FOR IMMEDIATE RELEASE DATE: April 10, 2012 CONTACT: Rikki Carter, 806-742-2136 Texas Tech to Host West Texas Veterans Higher Education Summit WHAT: Texas Tech University is hosting the West Texas Veterans Higher Education Summit. 9 a.m. to 3:30 p.m. Wednesday (April 11) McKenzie-Merket Alumni Center This event will feature keynote speaker David DiRamio, associate professor of higher education administration at Auburn University and co-author of Veterans in Higher Education and Creating a Veteran-Friendly Campus. A panel of educational leaders from colleges in the region will discuss military educational benefits, academic impact and the student experience, and transition and well-being. Lunch will be provided at the event, which is organized by the Military and Veterans Programs and the Division of Institutional Diversity, Equity, and Community Engagement. During breaks and at the conclusion of the event, there will be a resource fair to highlight some of the services and agencies available to veterans in West Texas. To contribute to the morale of the service men and women deployed overseas, bring a used cell phone to the event to be donated through the Cell phones for Soldiers Drive. For event schedule and registration form go to Find Texas Tech news, experts and story ideas at and on Twitter @TexasTechMedia. CONTACT: Ryan Van Dusen, assistant director, Military & Veterans Programs, Texas Tech University, (806) 742-6877 ext. 299, or


FOR IMMEDIATE RELEASE DATE: Feb. 6, 2012 CONTACT: Rikki Carter, (806) 742-2136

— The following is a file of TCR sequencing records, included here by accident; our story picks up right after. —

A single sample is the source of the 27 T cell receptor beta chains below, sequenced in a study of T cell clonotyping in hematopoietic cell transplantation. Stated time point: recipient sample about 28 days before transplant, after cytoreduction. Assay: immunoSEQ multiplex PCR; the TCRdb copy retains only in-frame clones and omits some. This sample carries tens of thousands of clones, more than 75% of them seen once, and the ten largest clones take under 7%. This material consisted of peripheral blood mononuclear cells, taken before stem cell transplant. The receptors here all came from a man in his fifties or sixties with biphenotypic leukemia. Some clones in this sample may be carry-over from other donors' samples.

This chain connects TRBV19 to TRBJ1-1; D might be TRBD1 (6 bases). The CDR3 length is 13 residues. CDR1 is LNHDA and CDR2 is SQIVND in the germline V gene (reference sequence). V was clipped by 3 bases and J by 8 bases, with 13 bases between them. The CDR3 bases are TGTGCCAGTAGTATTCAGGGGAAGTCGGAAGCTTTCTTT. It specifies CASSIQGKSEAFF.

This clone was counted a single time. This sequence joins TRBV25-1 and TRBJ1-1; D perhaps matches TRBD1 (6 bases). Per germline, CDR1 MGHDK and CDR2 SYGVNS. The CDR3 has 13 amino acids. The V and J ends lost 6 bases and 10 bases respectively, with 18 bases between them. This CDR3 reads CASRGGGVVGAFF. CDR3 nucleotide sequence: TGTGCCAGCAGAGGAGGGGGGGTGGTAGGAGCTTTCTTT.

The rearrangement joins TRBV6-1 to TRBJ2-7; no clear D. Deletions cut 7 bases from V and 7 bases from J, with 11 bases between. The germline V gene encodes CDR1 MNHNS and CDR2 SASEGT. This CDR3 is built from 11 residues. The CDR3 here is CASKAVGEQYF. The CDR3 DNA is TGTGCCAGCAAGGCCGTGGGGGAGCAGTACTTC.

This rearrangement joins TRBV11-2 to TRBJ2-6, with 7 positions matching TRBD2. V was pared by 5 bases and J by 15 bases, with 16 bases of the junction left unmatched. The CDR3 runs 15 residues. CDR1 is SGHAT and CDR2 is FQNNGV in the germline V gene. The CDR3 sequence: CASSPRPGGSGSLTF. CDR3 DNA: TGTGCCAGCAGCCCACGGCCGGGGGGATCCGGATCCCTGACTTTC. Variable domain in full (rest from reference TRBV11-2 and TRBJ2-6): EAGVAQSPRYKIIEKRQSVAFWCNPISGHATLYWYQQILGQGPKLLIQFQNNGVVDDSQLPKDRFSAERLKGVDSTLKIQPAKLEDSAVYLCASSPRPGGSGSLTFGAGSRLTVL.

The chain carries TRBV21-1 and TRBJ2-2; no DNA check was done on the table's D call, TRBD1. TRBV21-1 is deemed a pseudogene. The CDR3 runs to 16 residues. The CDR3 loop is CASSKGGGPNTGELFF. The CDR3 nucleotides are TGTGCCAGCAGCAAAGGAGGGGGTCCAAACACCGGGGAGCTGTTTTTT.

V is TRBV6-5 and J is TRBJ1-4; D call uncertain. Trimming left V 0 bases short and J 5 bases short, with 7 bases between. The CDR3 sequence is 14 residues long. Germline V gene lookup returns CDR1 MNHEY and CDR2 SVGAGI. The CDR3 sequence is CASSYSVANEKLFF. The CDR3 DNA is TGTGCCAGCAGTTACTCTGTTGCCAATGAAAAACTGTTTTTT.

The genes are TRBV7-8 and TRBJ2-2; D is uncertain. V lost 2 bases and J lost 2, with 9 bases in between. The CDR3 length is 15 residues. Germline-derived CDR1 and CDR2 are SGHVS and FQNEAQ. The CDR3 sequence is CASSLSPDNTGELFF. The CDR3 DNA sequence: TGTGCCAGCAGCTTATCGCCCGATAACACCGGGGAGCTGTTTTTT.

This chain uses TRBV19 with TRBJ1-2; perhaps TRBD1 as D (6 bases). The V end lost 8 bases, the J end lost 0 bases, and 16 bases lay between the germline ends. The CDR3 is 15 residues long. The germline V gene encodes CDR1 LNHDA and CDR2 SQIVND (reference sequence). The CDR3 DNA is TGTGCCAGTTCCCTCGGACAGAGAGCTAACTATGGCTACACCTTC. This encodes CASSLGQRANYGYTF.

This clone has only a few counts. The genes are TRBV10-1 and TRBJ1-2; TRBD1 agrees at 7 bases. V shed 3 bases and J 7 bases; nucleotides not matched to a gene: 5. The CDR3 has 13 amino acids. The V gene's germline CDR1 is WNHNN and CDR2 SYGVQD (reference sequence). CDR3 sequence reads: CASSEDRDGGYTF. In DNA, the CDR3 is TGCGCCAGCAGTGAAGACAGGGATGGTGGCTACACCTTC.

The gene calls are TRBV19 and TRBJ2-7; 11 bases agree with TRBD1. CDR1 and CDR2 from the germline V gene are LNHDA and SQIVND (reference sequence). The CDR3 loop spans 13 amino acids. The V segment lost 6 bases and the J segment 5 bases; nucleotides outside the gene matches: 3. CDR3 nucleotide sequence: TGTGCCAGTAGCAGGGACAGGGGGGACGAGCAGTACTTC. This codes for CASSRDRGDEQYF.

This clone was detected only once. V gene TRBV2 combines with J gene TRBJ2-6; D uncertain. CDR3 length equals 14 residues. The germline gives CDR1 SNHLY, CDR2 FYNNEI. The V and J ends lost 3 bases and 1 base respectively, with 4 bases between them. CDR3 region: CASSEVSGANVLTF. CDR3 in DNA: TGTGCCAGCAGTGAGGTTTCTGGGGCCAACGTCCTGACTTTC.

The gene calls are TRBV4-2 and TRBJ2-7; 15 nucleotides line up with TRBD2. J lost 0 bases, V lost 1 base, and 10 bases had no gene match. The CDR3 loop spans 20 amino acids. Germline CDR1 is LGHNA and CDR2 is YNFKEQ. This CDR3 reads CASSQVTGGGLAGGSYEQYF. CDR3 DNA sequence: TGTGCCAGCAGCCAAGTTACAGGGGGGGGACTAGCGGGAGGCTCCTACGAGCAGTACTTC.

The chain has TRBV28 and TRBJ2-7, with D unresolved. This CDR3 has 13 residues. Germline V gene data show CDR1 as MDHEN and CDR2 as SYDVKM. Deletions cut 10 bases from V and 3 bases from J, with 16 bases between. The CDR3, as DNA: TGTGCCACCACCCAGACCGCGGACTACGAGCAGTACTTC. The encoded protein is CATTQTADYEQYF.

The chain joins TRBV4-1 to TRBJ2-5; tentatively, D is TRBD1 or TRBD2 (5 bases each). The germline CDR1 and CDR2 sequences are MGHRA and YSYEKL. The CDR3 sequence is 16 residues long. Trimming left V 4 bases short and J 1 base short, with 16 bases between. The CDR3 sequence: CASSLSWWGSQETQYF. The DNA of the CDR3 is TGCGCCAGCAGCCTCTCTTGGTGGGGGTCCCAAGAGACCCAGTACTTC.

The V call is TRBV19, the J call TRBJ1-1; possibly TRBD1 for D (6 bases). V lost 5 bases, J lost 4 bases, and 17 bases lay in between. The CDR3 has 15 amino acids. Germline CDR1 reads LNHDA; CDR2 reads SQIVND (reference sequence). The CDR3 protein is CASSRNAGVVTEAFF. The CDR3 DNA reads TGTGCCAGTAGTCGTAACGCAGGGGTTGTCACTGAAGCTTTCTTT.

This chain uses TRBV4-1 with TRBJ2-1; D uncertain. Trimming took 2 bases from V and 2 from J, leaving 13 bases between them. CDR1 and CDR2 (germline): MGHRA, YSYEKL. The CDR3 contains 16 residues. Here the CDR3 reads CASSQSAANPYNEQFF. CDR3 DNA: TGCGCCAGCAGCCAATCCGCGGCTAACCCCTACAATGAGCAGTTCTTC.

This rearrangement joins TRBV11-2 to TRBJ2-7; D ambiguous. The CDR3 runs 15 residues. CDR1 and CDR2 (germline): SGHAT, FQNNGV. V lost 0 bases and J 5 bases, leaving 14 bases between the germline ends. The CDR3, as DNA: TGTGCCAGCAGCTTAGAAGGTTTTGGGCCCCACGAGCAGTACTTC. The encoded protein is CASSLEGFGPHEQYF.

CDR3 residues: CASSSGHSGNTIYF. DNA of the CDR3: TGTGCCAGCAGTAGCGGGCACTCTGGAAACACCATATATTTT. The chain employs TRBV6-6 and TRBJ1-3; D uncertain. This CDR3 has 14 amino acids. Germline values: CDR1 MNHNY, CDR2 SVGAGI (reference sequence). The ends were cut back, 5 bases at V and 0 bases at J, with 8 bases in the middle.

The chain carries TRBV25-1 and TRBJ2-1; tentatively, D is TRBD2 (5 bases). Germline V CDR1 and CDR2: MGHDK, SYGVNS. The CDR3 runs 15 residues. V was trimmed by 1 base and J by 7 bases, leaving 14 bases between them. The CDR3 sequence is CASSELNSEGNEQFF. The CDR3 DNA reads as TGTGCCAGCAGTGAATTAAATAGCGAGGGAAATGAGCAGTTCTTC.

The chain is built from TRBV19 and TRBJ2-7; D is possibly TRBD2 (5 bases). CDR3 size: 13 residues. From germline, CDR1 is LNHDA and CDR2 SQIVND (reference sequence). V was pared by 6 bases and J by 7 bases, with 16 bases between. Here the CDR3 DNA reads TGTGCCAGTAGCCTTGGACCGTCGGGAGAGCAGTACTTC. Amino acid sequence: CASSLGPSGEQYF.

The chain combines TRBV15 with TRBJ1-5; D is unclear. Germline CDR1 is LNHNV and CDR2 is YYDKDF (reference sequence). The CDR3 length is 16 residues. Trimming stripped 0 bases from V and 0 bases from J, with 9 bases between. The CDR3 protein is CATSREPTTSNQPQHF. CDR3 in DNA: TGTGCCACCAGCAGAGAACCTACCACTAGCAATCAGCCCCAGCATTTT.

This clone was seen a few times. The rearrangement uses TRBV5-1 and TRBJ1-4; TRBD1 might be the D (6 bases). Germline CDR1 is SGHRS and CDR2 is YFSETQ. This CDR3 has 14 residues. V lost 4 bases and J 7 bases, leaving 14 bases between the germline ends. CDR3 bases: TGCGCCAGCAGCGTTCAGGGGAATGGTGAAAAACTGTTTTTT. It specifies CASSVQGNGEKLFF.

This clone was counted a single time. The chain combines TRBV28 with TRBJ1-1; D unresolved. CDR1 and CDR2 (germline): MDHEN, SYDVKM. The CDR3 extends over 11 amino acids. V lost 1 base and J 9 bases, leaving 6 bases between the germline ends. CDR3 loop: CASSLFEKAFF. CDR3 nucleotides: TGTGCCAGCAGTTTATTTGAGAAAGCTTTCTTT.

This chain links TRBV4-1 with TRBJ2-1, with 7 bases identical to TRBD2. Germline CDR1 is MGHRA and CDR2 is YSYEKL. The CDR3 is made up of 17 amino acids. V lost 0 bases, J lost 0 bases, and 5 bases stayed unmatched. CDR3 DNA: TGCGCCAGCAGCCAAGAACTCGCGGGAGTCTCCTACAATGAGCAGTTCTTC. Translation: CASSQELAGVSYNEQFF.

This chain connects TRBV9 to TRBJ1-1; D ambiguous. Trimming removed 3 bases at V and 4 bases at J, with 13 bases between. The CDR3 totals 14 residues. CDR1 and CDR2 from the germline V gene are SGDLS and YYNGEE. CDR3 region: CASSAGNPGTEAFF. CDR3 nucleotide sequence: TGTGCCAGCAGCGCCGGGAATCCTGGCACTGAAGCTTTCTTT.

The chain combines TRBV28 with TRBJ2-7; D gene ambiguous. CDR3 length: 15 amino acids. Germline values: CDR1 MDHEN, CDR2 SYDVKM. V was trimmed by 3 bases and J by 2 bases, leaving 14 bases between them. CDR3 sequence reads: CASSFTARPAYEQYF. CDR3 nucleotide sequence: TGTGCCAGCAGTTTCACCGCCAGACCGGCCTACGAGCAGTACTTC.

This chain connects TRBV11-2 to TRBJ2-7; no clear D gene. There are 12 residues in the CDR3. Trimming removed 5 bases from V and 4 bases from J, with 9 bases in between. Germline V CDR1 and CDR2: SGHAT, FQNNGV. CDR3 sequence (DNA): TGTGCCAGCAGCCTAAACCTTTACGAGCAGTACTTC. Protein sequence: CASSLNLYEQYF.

Texas Tech Hosts Sibling Weekend WHAT: WHEN: WHERE: EVENT: Texas Tech University will host its fourth annual Sibling Weekend. Feb. 10-11 Texas Tech campus Sibling Weekend is an event designed to be fun, educational and spirit filled as youth between the ages of 8-15 experience life as a Red Raider. Participants will live on campus with their brother or sister, experience a Texas Tech basketball game, interact with faculty in a classroom, and have access to the Robert H. Ewalt Student Recreation Center. The primary goals of the weekend are to create bonds between Red Raiders and their siblings and to showcase the various opportunities Texas Tech provides to its students. The cost to attend Sibling Weekend is $45 per participant, which includes meals, a ticket to the Texas Tech vs. Oklahoma mens basketball game at 7 p.m. Saturday, an official Sibling Weekend shirt, a Double T drawstring bag and much more. Find Texas Tech news, experts and story ideas at and on Twitter @TexasTechMedia. CONTACT: Christine Self, unit coordinator, Parent and Family Relations, Texas Tech University, (806) 742-3630, or

Mass Communicator Magazine A Passion for Investigation: Ioanna Makris

Spring 2012